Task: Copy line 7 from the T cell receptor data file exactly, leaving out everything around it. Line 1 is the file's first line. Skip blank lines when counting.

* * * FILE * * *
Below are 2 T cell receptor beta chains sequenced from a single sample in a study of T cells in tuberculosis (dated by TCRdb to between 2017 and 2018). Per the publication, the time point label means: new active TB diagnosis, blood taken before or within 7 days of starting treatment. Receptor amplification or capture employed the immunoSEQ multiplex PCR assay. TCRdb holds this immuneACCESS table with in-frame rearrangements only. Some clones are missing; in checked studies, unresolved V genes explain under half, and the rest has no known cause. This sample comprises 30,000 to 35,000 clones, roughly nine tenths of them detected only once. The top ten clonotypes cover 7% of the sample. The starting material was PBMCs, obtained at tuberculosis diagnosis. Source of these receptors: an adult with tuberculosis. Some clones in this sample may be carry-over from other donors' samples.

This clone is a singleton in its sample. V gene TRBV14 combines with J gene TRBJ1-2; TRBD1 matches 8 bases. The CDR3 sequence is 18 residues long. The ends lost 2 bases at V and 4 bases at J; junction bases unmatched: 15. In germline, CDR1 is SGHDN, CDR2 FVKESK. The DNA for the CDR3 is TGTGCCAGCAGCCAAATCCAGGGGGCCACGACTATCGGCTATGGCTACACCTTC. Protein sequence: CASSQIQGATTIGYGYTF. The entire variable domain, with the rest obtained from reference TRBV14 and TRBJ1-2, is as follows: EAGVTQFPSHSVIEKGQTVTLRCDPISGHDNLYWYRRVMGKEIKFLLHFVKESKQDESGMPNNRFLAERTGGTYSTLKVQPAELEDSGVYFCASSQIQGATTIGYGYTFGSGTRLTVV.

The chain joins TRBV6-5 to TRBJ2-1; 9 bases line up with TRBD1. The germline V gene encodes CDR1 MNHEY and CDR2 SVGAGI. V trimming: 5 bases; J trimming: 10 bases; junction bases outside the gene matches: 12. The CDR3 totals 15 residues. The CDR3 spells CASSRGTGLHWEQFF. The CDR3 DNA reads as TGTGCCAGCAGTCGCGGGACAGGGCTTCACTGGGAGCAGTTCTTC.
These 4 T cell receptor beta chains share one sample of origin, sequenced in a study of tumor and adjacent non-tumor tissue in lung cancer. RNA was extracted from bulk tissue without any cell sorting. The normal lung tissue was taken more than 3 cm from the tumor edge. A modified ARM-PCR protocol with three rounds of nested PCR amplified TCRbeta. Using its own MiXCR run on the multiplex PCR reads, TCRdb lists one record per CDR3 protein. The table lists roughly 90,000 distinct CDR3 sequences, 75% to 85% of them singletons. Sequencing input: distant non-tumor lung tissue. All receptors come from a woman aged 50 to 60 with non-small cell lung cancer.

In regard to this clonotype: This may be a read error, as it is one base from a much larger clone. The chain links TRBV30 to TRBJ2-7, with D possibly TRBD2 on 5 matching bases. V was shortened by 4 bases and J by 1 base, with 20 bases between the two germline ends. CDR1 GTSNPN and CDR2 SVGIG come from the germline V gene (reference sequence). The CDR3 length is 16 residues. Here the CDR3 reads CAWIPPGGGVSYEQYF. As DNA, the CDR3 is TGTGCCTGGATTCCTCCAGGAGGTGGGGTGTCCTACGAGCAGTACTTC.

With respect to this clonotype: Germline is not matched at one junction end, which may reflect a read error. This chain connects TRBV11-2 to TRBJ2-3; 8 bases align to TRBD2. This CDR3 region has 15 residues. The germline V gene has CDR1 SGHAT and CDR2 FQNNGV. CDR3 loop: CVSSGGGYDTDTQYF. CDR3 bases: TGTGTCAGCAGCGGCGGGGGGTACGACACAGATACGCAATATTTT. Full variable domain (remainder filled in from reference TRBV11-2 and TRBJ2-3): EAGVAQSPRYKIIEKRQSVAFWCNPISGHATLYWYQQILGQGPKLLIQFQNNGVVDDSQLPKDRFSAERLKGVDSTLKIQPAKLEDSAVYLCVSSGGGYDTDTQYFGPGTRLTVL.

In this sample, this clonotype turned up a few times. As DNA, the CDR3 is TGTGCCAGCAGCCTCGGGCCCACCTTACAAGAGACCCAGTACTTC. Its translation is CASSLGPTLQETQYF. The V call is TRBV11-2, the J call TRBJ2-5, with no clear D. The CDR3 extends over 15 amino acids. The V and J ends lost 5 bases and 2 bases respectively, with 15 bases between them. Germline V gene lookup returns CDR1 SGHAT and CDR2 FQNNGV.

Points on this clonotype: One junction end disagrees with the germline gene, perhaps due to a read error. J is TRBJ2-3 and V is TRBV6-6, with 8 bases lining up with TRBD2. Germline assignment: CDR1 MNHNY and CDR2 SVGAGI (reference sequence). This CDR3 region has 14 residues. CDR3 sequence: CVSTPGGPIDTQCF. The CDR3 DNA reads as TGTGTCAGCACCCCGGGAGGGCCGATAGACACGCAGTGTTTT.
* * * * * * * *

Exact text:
In this sample, this clonotype turned up a few times. As DNA, the CDR3 is TGTGCCAGCAGCCTCGGGCCCACCTTACAAGAGACCCAGTACTTC. Its translation is CASSLGPTLQETQYF. The V call is TRBV11-2, the J call TRBJ2-5, with no clear D. The CDR3 extends over 15 amino acids. The V and J ends lost 5 bases and 2 bases respectively, with 15 bases between them. Germline V gene lookup returns CDR1 SGHAT and CDR2 FQNNGV.